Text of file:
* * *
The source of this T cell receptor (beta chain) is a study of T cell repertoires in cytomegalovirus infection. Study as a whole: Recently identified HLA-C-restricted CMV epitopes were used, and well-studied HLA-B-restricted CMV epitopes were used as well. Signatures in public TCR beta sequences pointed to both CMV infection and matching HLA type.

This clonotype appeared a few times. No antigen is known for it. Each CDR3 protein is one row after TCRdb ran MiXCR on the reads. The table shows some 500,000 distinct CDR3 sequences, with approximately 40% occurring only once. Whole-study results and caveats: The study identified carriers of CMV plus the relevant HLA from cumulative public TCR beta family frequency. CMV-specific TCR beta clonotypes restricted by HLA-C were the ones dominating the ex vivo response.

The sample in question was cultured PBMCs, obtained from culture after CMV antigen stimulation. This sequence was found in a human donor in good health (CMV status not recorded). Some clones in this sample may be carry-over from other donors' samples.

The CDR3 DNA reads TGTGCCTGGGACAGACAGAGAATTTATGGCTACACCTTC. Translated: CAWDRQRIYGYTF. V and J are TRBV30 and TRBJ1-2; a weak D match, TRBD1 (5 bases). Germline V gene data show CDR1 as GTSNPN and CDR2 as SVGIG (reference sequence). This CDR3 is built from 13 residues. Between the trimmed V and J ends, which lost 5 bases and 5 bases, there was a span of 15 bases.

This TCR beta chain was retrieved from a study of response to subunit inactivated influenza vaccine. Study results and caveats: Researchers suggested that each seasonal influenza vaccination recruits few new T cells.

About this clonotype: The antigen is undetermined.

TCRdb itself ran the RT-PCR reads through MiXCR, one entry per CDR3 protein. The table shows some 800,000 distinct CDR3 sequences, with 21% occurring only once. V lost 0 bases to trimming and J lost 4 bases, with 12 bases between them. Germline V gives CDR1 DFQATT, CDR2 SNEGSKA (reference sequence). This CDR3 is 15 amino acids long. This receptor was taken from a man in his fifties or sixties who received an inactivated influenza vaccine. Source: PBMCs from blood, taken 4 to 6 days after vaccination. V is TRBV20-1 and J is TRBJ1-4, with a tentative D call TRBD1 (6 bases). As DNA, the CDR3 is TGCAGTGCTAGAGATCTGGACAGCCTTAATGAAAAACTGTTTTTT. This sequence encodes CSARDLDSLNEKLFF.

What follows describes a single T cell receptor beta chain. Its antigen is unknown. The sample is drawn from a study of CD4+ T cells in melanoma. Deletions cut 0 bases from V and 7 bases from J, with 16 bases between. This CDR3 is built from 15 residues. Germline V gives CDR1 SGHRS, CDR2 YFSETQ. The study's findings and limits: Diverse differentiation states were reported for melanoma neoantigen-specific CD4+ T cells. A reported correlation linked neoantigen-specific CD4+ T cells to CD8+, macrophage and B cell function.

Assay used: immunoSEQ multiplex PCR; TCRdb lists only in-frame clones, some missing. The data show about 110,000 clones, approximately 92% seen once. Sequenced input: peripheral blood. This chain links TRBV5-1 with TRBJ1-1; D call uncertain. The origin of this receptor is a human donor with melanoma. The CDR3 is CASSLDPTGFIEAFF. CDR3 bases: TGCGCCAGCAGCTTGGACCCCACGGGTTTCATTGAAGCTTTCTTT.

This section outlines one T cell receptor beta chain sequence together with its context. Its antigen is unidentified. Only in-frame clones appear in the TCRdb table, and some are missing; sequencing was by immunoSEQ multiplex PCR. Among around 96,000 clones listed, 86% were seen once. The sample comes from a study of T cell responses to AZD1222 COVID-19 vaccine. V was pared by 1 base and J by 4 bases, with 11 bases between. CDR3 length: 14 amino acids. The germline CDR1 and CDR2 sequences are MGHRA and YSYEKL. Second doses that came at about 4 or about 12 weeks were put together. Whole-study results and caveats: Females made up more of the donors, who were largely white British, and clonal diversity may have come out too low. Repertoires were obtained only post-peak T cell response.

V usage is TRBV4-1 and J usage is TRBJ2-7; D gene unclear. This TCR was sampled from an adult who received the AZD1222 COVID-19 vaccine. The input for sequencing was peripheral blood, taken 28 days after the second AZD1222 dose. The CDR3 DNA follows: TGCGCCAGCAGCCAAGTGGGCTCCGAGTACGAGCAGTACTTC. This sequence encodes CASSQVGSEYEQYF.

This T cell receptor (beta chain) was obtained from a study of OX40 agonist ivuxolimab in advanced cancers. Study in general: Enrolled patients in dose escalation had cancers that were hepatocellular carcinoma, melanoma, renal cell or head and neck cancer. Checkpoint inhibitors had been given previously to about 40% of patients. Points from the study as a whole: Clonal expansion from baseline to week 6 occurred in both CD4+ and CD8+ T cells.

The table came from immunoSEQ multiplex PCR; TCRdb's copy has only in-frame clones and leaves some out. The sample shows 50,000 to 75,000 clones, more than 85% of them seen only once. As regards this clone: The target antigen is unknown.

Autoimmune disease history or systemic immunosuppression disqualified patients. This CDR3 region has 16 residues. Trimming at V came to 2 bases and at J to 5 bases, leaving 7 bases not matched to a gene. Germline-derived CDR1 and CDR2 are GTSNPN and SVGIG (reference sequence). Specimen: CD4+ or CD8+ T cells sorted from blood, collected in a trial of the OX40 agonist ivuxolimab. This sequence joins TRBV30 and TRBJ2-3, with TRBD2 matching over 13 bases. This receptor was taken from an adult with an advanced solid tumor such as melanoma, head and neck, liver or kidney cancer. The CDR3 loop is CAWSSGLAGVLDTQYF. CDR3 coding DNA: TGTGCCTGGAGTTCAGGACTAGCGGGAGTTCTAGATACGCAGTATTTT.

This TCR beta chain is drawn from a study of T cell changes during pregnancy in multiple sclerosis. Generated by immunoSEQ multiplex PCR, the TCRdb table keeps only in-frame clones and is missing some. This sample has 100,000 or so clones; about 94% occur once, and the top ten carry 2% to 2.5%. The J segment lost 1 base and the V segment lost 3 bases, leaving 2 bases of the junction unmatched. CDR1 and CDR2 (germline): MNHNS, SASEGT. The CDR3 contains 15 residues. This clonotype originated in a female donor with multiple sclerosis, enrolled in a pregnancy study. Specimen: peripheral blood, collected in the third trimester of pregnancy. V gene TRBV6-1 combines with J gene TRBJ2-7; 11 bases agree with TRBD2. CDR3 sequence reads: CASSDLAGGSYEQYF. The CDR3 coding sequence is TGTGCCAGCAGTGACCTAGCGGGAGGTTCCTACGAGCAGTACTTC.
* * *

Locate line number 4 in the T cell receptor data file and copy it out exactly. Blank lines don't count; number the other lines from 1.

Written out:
The CDR3 DNA reads TGTGCCTGGGACAGACAGAGAATTTATGGCTACACCTTC. Translated: CAWDRQRIYGYTF. V and J are TRBV30 and TRBJ1-2; a weak D match, TRBD1 (5 bases). Germline V gene data show CDR1 as GTSNPN and CDR2 as SVGIG (reference sequence). This CDR3 is built from 13 residues. Between the trimmed V and J ends, which lost 5 bases and 5 bases, there was a span of 15 bases.